Advanced inflammatory marker testing
The response to injury hypothesis in cardiovascular disease
In 1976, Dr. Russell Ross published his “Response to Injury Hypothesis,” which brought to light the role of inflammation in atherosclerosis and cardiovascular disease (CVD).1 The evolution of Dr. Ross’s concepts have advanced from the initial endothelial injury to marked inflammatory changes. This concept, that atherosclerosis is driven by inflammation, the critical response to the retention of cholesterol containing lipoprotein particles, has been supported in many studies in animal models and observational studies in humans.2 Briefly:
- Cardiovascular disease and atherogenesis begins with the subendothelial retention of cholesterol containing apoB-lipoproteins. This initial event commences a series of complex biological processes termed atherosclerosis in the artery wall.
- The body responds to the injury with an inflammatory response designed to remove cholesterol from the artery wall.
- This process becomes dysregulated and ultimately potentiates the progression of cholesterol deposition and vulnerable plaque formation, placing an individual at increased risk of plaque rupture and subsequent heart attack or stroke.
Uncovering hidden risk: the importance of inflammatory markers
Routine lipid screening plays an important role in cardiovascular risk assessment, but it may not adequately identify risk of adverse events. In fact, nearly 50% of all heart attacks and strokes occur in patients who had “normal” cholesterol levels.3 Evidence suggests that inflammation within the artery wall is a key contributor to residual risk for heart attack and stroke, contributing to both vulnerable plaque formation and to plaque rupture.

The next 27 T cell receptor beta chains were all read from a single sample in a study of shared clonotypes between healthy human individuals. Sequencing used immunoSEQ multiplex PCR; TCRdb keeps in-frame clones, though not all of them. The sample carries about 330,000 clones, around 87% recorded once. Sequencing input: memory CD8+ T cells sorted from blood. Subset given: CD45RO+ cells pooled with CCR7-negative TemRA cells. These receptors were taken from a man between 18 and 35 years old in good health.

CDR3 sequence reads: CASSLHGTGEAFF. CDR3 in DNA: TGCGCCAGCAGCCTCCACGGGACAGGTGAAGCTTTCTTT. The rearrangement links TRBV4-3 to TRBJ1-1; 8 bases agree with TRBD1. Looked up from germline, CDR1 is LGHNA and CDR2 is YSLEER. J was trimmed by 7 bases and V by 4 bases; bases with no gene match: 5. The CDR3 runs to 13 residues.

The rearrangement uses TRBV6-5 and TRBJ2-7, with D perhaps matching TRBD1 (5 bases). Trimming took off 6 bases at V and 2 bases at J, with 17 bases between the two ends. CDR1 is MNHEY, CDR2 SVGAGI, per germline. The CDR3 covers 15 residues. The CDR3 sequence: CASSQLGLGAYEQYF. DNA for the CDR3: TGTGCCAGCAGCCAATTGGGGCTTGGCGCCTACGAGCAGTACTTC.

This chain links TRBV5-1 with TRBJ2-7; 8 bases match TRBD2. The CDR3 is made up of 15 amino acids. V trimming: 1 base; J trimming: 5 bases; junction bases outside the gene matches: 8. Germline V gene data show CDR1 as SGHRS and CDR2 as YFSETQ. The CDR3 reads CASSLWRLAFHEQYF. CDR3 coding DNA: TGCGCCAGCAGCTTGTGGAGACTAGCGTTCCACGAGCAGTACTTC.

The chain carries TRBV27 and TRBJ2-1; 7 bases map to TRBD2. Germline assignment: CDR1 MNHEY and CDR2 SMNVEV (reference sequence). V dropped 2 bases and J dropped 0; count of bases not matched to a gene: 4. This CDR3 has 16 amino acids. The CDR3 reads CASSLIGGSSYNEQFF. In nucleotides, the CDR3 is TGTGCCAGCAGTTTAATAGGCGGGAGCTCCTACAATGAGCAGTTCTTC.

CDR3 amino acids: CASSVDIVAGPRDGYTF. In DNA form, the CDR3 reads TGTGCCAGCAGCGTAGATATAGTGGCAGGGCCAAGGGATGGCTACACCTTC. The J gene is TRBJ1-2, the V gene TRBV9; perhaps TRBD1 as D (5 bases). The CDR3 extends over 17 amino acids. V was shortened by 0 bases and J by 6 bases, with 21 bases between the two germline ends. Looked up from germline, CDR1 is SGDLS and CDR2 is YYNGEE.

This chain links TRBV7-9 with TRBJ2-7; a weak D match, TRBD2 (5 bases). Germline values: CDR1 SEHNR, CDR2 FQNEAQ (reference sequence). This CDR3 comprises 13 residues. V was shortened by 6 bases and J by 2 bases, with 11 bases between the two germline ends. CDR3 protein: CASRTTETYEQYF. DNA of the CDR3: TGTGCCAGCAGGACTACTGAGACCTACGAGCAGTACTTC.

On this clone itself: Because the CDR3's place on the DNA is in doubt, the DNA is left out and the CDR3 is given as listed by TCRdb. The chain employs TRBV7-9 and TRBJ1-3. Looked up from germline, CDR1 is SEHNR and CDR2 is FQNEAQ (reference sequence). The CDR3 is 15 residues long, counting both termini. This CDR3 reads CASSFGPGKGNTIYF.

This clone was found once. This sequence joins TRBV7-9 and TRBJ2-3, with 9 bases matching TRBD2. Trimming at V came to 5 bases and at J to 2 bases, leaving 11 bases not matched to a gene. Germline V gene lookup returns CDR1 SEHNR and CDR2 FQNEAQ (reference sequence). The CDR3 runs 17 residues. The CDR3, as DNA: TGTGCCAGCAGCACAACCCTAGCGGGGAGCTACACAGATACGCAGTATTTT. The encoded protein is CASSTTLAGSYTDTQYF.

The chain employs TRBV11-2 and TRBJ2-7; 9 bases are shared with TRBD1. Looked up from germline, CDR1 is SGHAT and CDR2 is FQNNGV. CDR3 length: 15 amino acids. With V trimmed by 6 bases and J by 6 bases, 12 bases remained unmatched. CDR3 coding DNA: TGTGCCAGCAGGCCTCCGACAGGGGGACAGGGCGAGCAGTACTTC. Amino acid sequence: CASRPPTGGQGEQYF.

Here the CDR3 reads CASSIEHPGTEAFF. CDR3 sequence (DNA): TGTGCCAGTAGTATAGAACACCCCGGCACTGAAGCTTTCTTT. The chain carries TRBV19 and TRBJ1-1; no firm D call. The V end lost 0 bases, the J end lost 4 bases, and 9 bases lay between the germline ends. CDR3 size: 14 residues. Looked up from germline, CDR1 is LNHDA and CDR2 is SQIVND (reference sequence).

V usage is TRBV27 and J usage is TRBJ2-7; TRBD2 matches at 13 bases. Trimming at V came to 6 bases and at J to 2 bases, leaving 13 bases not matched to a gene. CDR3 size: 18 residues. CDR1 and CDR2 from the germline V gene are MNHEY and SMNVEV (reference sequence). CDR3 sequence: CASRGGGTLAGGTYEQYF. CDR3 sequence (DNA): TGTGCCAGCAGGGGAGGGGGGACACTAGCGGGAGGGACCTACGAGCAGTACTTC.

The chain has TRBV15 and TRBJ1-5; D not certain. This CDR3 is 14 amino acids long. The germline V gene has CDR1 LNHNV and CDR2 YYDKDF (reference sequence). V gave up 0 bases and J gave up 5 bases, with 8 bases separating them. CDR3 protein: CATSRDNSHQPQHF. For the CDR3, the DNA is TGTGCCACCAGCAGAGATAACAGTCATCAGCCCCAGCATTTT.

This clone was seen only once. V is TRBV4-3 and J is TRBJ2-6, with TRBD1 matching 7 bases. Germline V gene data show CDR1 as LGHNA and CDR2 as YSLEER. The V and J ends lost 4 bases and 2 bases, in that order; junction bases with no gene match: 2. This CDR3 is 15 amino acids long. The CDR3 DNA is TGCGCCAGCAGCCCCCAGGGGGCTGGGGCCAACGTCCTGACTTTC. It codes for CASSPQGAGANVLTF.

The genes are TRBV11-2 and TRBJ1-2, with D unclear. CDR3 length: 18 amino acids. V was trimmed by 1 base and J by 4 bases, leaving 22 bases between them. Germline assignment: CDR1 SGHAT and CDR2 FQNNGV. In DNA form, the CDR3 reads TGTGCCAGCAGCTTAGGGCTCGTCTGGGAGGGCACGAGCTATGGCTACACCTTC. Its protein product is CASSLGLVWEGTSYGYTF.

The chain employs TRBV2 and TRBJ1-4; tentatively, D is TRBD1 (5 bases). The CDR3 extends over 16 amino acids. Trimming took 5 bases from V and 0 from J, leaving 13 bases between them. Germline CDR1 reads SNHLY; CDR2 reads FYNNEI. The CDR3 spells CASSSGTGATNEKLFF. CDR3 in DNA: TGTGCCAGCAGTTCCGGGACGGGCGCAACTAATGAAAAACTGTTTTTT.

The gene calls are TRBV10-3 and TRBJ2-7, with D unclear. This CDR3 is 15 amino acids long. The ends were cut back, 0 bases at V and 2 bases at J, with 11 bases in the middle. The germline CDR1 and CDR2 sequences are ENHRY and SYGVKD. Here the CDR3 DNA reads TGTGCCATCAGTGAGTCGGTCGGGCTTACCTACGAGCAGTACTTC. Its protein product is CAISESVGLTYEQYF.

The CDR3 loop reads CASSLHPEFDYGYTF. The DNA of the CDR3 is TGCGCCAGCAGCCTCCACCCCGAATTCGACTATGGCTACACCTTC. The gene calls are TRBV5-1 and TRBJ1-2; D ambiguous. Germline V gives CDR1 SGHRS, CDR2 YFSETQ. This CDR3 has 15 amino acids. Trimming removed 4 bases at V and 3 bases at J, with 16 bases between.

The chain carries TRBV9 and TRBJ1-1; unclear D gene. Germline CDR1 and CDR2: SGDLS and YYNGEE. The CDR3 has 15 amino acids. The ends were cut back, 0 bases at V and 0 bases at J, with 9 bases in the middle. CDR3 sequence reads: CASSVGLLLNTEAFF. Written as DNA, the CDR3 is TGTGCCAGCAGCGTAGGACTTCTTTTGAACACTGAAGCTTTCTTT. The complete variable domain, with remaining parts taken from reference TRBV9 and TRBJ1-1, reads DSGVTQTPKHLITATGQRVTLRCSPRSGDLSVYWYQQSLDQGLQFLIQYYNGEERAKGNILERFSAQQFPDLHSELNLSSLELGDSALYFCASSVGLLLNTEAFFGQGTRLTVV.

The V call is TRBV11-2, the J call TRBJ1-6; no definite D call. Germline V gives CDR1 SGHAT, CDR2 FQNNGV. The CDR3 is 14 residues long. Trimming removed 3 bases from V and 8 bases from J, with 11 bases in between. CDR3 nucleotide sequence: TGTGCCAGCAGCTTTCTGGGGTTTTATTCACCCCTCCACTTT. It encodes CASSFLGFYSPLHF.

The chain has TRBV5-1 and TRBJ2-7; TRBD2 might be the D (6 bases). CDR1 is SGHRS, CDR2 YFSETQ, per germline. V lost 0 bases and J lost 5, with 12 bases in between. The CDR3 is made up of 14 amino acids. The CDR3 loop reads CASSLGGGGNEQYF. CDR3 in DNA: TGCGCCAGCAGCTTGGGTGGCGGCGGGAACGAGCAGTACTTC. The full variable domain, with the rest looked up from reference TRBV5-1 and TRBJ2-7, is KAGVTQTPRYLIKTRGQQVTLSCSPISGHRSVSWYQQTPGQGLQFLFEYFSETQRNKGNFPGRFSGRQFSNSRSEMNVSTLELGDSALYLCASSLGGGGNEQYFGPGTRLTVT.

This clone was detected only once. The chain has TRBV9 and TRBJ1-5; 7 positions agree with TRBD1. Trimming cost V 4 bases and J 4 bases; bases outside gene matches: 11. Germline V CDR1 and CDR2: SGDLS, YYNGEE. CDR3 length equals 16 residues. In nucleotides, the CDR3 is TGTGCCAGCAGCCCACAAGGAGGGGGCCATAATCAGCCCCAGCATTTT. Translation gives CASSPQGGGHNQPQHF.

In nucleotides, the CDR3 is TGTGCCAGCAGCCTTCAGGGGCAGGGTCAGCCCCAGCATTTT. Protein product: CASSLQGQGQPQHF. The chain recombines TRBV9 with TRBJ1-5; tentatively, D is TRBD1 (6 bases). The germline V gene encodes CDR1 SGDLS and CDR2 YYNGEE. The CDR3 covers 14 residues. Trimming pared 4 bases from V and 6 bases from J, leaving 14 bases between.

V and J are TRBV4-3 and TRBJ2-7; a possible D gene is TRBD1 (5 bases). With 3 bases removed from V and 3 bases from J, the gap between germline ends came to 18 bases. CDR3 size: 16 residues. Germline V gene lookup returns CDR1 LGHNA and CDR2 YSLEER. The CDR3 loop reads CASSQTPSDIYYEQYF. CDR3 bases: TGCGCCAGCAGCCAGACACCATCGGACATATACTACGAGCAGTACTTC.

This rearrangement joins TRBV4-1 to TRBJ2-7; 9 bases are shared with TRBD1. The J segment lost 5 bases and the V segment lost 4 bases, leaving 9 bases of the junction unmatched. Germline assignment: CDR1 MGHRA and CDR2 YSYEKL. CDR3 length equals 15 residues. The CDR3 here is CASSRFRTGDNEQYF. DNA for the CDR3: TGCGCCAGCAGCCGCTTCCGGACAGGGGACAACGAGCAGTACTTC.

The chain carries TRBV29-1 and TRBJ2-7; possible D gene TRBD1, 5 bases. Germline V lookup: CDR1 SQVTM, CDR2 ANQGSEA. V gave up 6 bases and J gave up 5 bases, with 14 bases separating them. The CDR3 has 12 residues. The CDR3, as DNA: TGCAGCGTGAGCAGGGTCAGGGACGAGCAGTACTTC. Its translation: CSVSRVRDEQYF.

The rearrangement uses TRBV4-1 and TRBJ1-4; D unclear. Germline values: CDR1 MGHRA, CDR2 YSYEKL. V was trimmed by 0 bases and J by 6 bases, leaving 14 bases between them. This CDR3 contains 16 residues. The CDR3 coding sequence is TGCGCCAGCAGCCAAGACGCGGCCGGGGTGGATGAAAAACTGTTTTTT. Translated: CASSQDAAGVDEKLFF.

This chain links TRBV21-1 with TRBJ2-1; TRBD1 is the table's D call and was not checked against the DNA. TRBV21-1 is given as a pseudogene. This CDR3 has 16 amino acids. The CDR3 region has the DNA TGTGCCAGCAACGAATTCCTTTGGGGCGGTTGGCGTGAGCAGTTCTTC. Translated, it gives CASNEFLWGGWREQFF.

Inflammation can be easily measured with advanced testing to more fully assess cardiovascular risk. Monitoring a patient’s inflammatory status may help you to uncover hidden risk from early to advanced stages of cardiovascular disease. With deeper insights, you can take further action to help reduce your patients’ cardiovascular risk.
Expanded Cardio IQ® advanced inflammatory testing
Through its Cleveland HeartLab Cardiometabolic Center of Excellence, Quest Diagnostics now offers expanded, unique inflammation testing that provides additional and complementary insight into cardiovascular risk beyond lipid testing alone. Cardio IQ inflammation testing consists of easy to perform blood and urine biomarkers that identify inflammatory risk across the disease spectrum. This additional information allows for targeted treatment to reduce risk over one’s lifetime.
From potential risk to disease development and progression
Cardio IQ® inflammatory marker testing covers a patient’s biomarker profile, ranging from markers resulting from lifestyle concerns (f2-IsoPs, OxLDL) to the development of metabolic or cardiovascular disease (ADMA/SDMA, microalbumin, hsCRP), and formation of vulnerable plaque and increased risk for an adverse event (Lp-PLA2, MPO).
A multimarker approach that includes inflammatory markers can aid in risk stratification
Numerous studies have demonstrated the utility of a multimarker approach to stratifying cardiovascular disease risk.4-6 When combined with standard lipid testing, inflammatory marker testing allows for additional risk stratification, and may be considered for:7
- Low-to-moderate risk, identified as >5% by the estimated CVD risk
- Established cardiovascular disease